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February 25, 2013

Ships Ahoy - Part 1: Cruise Ships Aggressively Sail into the MICE Sector

Increasingly, meeting planners are looking out to sea and onto global rivers in search of the best venues for corporate meetings, incentive travel, trade shows and conferences. 

What’s the draw? “The main benefits for the MICE sector of going the cruise-ship route are state-of-the-art facilities, value for money and the allure of traveling to multiple destinations,” believes Jo Kling, president and co-founder, Landry & Kling, a Miami-based specialist in creating events at sea. “That’s a ‘wow’ combination that’s tough to beat.” 

While a few high-profile incidents at sea -- Carnival Triumph’s recent fire being one -- have created negative headlines for cruising, many travel agents say those events are rare. They say consumers “get” that accidents can happen anywhere and that overall, cruising is very safe. 

“Guests don’t have to be on a ship for something unplanned to happen,” emphasizes Phyllis Dale, co-owner and travel specialist, Great Escapes Travel, Lake Mary, FL. “An uncomfortable situation can happen anywhere we are...even in our homes.”

Cruise Lines International Association, a cruise industry trade association, reports that more than 17 million passengers cruised safely in 2012. Research shows that cruising also has the highest guest satisfaction rating of any segment in the travel industry. 

In addition, cruising is increasingly popular with consumers. A fall 2012 Landry & Kling survey of 1,500 consumers across the U.S. showed cruising as the number one choice by both women (42 percent) and men (35 percent) when they were asked what type of four-night incentive trip would motivate them to reach challenging, work-related goals. The respondents picked a cruise getaway over stays at a Dominican Republic resort and hotels in Las Vegas or Orlando. 

The burgeoning interest in cruising has resulted in strong MICE growth for some cruise lines and the development of “MICE divisions” of some cruise selling travel agencies. In 2012, Crystal Cruises hosted five incentive groups, while this year, the luxury line has booked 13 such groups, a 260% increase. Groups represent fine fabric manufacturing, insurance and finance, among other business sectors.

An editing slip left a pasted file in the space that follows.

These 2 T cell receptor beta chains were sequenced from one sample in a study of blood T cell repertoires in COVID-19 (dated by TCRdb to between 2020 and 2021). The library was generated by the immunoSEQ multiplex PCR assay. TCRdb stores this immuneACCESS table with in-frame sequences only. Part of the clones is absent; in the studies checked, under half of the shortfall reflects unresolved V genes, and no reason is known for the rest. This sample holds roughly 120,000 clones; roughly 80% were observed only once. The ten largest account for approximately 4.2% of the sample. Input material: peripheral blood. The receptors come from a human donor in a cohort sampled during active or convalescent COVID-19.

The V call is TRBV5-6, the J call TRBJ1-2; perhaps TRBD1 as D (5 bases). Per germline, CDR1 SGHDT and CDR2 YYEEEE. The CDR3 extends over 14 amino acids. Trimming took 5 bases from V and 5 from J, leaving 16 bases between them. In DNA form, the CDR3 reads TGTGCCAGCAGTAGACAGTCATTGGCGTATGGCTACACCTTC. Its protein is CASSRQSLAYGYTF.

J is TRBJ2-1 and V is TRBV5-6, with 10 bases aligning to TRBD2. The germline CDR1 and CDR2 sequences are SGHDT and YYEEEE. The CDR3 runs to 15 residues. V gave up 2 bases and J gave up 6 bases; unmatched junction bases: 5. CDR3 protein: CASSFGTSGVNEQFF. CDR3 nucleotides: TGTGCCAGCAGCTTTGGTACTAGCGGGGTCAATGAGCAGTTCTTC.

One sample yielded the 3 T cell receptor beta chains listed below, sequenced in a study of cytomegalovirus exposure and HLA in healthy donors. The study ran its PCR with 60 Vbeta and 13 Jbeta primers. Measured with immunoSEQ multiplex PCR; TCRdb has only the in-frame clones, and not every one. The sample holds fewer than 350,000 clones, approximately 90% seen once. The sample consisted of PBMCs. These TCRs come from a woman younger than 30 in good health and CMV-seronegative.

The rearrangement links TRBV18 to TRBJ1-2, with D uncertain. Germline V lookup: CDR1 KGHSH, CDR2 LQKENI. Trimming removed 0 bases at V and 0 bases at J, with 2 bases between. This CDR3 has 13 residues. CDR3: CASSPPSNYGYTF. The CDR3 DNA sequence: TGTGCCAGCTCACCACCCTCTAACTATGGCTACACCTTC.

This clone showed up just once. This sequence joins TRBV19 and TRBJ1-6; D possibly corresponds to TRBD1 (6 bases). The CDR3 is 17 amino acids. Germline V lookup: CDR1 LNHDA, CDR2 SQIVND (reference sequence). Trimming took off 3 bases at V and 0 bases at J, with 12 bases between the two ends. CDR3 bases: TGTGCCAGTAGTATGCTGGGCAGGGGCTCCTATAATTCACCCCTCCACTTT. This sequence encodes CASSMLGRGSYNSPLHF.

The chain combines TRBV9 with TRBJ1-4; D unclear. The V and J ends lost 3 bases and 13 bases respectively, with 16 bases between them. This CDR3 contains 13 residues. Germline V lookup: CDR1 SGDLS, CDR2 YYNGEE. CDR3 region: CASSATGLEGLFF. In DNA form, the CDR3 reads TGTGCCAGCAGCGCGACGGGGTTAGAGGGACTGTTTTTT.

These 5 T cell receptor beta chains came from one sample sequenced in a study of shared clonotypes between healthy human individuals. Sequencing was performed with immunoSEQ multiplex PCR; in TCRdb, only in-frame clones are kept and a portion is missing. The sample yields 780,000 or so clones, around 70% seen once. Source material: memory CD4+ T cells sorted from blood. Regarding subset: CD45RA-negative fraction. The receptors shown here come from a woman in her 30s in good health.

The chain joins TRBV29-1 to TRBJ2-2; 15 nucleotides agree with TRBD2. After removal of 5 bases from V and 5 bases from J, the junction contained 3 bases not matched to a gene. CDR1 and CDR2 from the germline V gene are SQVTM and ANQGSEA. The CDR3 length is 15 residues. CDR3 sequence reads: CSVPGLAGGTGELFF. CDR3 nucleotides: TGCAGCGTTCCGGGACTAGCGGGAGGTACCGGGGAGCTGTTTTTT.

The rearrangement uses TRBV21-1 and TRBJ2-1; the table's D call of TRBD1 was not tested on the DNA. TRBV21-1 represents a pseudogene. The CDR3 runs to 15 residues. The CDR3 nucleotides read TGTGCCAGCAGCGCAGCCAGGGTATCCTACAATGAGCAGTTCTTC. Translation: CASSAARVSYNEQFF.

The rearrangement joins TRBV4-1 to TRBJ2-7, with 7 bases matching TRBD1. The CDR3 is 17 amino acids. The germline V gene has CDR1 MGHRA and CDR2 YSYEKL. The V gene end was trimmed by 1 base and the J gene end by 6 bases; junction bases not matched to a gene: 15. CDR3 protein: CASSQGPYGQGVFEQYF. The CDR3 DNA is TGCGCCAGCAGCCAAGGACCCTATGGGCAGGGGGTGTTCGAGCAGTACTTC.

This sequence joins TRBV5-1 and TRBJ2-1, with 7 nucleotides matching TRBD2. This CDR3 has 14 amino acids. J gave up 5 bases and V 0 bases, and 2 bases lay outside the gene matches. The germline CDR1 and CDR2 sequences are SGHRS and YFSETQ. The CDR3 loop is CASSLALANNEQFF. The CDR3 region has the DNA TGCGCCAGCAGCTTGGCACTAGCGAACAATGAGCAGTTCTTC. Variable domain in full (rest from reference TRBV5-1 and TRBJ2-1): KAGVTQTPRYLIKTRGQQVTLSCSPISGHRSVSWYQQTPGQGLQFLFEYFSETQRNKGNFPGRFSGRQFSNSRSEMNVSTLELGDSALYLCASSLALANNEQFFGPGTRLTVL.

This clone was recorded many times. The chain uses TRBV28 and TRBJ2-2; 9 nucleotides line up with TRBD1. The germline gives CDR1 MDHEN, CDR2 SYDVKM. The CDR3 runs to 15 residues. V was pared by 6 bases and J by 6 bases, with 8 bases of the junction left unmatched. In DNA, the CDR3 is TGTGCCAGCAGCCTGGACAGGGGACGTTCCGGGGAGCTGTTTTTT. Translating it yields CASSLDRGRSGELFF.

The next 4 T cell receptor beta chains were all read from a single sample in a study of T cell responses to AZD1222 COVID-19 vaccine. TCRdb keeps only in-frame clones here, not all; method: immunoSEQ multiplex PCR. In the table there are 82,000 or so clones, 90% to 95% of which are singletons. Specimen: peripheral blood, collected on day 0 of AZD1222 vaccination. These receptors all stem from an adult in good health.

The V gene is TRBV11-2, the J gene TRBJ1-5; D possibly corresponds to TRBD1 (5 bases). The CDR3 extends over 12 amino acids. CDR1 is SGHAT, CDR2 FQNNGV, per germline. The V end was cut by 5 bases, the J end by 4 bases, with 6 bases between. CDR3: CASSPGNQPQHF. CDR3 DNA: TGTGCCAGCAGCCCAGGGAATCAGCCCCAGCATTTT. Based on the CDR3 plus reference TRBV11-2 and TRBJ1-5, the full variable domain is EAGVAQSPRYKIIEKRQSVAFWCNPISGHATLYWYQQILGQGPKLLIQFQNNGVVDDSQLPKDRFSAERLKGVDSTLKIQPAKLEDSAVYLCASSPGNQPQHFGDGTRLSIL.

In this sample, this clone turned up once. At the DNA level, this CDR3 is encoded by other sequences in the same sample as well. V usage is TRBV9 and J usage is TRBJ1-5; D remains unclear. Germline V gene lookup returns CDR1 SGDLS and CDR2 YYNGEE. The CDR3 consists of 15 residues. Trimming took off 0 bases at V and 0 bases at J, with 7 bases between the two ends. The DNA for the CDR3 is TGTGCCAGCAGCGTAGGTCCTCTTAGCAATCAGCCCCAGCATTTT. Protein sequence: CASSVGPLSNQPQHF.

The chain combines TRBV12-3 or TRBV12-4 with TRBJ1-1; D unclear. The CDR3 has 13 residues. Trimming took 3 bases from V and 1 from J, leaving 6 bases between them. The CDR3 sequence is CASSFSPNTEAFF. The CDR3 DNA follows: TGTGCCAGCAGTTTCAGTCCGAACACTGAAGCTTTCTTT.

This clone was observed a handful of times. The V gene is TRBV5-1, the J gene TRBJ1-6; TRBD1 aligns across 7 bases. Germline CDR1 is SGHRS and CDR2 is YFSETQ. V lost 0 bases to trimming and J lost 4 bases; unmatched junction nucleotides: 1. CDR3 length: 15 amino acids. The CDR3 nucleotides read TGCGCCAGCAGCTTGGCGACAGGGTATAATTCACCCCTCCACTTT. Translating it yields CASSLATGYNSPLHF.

“The value of holding a meeting on board a ship is tremendous,” according to Hedwige Roessler, Crystal’s manager of incentives and sales administration: “Crystal offers its meeting rooms at no cost, AV at no extra cost, and if any refreshments or continental breakfast are needed, it is all included. Shoreside venues charge for all of these extras.” Crystal says it has many MICE bookings and “strong interest” looking ahead to 2014. 

Built in 1995, Crystal Cruises’ Crystal Symphony underwent an extreme makeover in 2012 that included a dramatic re-design of its Hollywood Theatre (pictured below), Galaxy Theatre and Bridge Lounge (pictured above). All are used for meetings, depending on the group size and schedule. 

The theater now has new stage lighting, enhanced surround-sound audio processing from Bose and Meyer, a Barco high-definition projector and updated lecture, recording and presentation control systems. The Bridge Lounge has a new podium and boards to display visuals. 

Next: Silversea, Celebrity and More 


Silversea Cruises also has hosted a significant number of full-ship charters in recent years. “Our vessels are mostly chartered by corporations looking for a creative venue for their top tier incentive reward program,” emphasized Sean Mahoney, Silversea’s global vice president of corporate and incentive sales. He reports 15 percent to 25 percent of Silversea’s overall business mix is corporate and incentive. 

Accommodating 100 to 540 passengers, Silversea’s vessels feature meeting facilities, including fully dedicated conference rooms and multi-purpose venues. Space varies by ship, but each ship’s show lounge is “ideal for large multimedia and awards presentations,” according to Mahoney.